Category Archives: Family

In Which I Make a Fool of Myself for a Good Cause

Tomorrow is it. With all my crazy health problems of late, I haven’t done anywhere close to the fundraising I hoped to do, but regardless — tomorrow I’ll be golfing 50 holes. Again due to the health stuff, I haven’t been to a driving range, so my first golf swing attempt will be on the course tomorrow. Yikes. ๐Ÿ™‚

What am I golfing for exactly? I’m glad you asked, even if you really didn’t. Hehehhe.

  • Harbor Light Christian Schools is an independent, non-denominational school. It shares a name and building with a church, but is not actually a church ministry. It’s completely separate.
  • I’ve seen HLCS transform my kids. In a good way. Yes, it provides a Christian education as one would expect, but it does so much more that I honestly never expected:
    • It’s given my kids a safe place to learn who they are. No bullying. No ostracizing for being “weird”. No judgement based on background.
    • Even with a district size of under 100 students (K-12!), my girls have all played multiple sports, competing successfully with schools 10 times their size. Heck, Lizzie (a 7th grader) made a double play the other day on the varsity softball team against a school at LEAST 10 times their size.
    • The student/teacher ratio is such that teachers form a personal, sincere, and direct relationship with the kids. This means students can’t get away with fluffing off, because the teacher will follow through with contacting parents and arranging extra help if needed.
    • It’s also shocking for me to see families of drastically different Christian denominations not only exist together, but excel in making each other better Christians, and better people. In fact, the differences at Harbor Light are one of the biggest strengths. When we learn to get along and agree on commonalities, it helps everyone relate to the rest of the world better. Getting rid of the “us/them” mindset is so healthy, and it happens every day.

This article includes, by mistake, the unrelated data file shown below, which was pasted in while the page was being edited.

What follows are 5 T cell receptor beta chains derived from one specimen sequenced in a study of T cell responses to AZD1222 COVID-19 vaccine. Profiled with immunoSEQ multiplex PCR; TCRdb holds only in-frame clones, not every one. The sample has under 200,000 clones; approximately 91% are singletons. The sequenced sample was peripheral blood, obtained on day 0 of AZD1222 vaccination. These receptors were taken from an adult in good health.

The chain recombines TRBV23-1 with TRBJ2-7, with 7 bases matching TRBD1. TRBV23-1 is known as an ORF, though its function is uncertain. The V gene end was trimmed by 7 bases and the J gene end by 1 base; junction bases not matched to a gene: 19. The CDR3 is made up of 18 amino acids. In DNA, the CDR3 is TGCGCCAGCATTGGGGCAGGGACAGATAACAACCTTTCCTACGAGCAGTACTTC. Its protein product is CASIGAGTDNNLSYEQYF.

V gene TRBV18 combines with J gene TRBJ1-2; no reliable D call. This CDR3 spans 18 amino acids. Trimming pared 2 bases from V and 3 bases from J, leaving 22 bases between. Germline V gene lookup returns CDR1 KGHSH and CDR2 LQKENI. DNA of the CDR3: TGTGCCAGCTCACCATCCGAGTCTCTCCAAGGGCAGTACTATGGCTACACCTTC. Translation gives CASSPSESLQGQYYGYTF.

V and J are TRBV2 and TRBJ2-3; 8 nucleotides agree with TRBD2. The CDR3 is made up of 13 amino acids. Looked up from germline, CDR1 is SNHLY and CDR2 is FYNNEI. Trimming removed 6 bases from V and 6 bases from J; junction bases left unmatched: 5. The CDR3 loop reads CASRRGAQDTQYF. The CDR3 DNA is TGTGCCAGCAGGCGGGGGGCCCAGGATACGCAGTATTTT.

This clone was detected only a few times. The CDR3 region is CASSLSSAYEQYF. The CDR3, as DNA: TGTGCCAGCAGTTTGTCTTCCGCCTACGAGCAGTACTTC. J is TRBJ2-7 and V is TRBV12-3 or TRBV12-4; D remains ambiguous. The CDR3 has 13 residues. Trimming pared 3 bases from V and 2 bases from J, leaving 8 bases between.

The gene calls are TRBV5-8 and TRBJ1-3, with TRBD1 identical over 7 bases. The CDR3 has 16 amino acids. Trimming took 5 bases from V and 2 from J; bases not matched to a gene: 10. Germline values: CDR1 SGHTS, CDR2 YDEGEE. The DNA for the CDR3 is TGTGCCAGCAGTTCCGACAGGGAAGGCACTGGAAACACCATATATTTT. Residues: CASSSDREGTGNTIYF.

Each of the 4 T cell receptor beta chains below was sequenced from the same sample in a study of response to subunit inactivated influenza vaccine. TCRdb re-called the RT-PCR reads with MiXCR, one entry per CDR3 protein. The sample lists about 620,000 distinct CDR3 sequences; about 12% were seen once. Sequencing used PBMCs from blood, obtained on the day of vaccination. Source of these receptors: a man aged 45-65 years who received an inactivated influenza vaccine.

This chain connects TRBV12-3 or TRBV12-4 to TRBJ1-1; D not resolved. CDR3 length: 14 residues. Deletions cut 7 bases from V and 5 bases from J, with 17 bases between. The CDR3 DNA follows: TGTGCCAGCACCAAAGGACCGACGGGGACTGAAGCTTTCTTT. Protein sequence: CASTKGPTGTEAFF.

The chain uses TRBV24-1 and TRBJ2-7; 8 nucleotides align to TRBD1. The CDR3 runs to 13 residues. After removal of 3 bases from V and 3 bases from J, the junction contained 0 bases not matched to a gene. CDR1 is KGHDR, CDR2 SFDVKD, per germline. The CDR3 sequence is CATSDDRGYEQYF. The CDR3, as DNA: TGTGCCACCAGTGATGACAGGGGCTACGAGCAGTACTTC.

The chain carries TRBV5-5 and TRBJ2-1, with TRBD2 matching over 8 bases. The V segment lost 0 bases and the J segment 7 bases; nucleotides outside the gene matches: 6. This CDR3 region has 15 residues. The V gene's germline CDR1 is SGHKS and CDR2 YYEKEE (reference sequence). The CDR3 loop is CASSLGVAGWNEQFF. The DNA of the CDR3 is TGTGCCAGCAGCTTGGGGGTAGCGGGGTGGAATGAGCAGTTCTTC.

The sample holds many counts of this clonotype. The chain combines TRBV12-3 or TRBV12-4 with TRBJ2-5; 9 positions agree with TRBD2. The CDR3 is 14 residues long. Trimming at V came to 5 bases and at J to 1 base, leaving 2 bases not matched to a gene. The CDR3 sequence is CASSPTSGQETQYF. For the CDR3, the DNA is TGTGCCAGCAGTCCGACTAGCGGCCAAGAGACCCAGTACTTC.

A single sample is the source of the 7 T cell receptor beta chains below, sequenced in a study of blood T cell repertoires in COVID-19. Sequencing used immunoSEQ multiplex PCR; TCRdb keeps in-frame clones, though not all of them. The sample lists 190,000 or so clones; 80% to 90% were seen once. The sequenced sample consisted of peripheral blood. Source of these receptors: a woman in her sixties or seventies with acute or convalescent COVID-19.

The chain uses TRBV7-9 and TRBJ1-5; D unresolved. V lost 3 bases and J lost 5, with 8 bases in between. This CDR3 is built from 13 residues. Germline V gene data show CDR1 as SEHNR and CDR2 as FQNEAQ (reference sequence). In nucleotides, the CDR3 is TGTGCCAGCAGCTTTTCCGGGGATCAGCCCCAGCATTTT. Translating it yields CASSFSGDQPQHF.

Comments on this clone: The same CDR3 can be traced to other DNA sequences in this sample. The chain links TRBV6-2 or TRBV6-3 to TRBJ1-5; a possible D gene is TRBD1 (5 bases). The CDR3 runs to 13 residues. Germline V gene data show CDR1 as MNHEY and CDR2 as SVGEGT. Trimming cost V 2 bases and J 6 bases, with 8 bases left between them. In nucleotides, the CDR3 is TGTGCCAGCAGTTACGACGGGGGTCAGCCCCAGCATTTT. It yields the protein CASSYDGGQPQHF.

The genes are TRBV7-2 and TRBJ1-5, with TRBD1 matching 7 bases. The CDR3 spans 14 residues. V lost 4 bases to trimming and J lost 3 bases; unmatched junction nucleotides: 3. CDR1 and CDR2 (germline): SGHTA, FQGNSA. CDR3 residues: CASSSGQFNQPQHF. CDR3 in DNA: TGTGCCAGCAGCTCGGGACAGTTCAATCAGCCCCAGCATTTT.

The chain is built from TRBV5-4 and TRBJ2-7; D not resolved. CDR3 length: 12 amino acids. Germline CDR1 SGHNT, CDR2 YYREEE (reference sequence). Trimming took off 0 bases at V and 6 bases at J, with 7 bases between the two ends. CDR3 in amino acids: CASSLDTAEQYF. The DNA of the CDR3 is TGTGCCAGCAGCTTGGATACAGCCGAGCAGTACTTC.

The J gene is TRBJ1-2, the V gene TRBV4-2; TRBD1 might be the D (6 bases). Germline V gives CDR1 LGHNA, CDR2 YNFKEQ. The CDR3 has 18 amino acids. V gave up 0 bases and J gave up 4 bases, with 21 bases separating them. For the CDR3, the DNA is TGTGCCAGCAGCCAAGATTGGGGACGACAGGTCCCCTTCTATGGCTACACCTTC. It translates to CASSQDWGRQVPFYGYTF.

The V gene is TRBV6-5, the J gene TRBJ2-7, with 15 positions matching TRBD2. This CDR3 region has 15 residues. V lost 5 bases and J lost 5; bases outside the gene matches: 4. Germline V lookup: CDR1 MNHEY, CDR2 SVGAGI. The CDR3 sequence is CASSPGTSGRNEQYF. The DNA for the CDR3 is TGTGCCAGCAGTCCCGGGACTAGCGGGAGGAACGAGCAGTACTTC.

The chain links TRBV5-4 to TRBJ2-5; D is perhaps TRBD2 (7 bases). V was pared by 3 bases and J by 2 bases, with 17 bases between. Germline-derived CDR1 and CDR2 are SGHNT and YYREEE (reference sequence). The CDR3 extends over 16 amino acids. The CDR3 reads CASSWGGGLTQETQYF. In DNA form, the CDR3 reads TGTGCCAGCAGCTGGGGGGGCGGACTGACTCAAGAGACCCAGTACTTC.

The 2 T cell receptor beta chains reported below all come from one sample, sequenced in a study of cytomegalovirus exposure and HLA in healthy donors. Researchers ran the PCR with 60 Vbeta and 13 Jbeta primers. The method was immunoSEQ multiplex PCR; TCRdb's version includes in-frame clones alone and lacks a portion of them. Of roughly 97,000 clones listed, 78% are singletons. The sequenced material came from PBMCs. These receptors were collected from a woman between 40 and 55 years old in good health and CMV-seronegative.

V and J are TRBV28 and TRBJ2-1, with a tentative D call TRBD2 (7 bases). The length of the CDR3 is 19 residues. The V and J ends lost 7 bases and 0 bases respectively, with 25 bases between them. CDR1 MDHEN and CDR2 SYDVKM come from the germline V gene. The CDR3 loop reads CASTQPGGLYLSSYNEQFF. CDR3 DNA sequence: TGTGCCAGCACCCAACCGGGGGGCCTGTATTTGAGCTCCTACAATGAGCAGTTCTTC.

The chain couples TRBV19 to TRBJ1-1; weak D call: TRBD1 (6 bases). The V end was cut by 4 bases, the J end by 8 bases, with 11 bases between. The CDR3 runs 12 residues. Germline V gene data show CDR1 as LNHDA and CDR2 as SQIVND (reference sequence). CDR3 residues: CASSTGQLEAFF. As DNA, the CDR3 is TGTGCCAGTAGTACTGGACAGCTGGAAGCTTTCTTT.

But tuition is so, so expensive for a private school. Even in our economically depressed area of northern Michigan, it’s not uncommon for tuition prices for Christian schools to hover around the $10,000 per year range. While in other parts of the country that is a paltry amount to pay for tuition at a private school, up here, it makes it unreachable for the majority of families.

And so, golf.

Harbor Light does an incredible amount of fundraising. So much so, that for a top notch, parochial education, the base tuition is reduced to around $5,600 per student. PLUS, there are incentives (half off for the first year, things like that), scholarships, and tuition forgiveness that takes place every year. No one gets rich educating students at Harbor Light Christian School, but student’s lives are enriched beyond measure.

I could go on and on about the specific things HLCS does to benefit the community and world, but I’ll save that for another day. Giving families the ability to provide their children with a top notch academic education, while at the same time teaching them to exist peacefully and productively around others of differing world views is priceless. So, I agreed to participate in this golf marathon. My goal is/was to raise $1,500 to offset tuition prices next year. Again, due to my recent health concerns, I haven’t been able to beat the bushes for support, which is very unfortunate. If you’d like to contribute, even a small amount, I would be grateful. If you’re unable to contribute financially, please either pray for HLCS, or at the very least ponder how amazing it is to raise a generation of young Christians who understand how to get along with people of varying faith systems.

Here’s a link to my contribution page if you’re interested in donating. Thanks for reading. ๐Ÿ™‚

A Fairly Scary Health Update

I’m not famous, but my jobs past and present have given the opportunity to have a large number of online friends who genuinely care about my wellbeing. I pour my heart into the things I do (which sounds odd for someone in a technical field), and countless people support me, defend me, and protect me from the big bad wolves of the Internet.

So when something significant happens in my life, people often want to know. It’s not a creepy invasion of privacy, or a juicy tidbit for gossip around the watercooler, but rather real people genuinely concerned about my wellbeing. That’s incredibly humbling, just so you all know. And so I want to give an update, because I think it’s better than leaving people wondering. Plus, I truly appreciate the wellwishes, prayers, and encouragement. ANYWAY: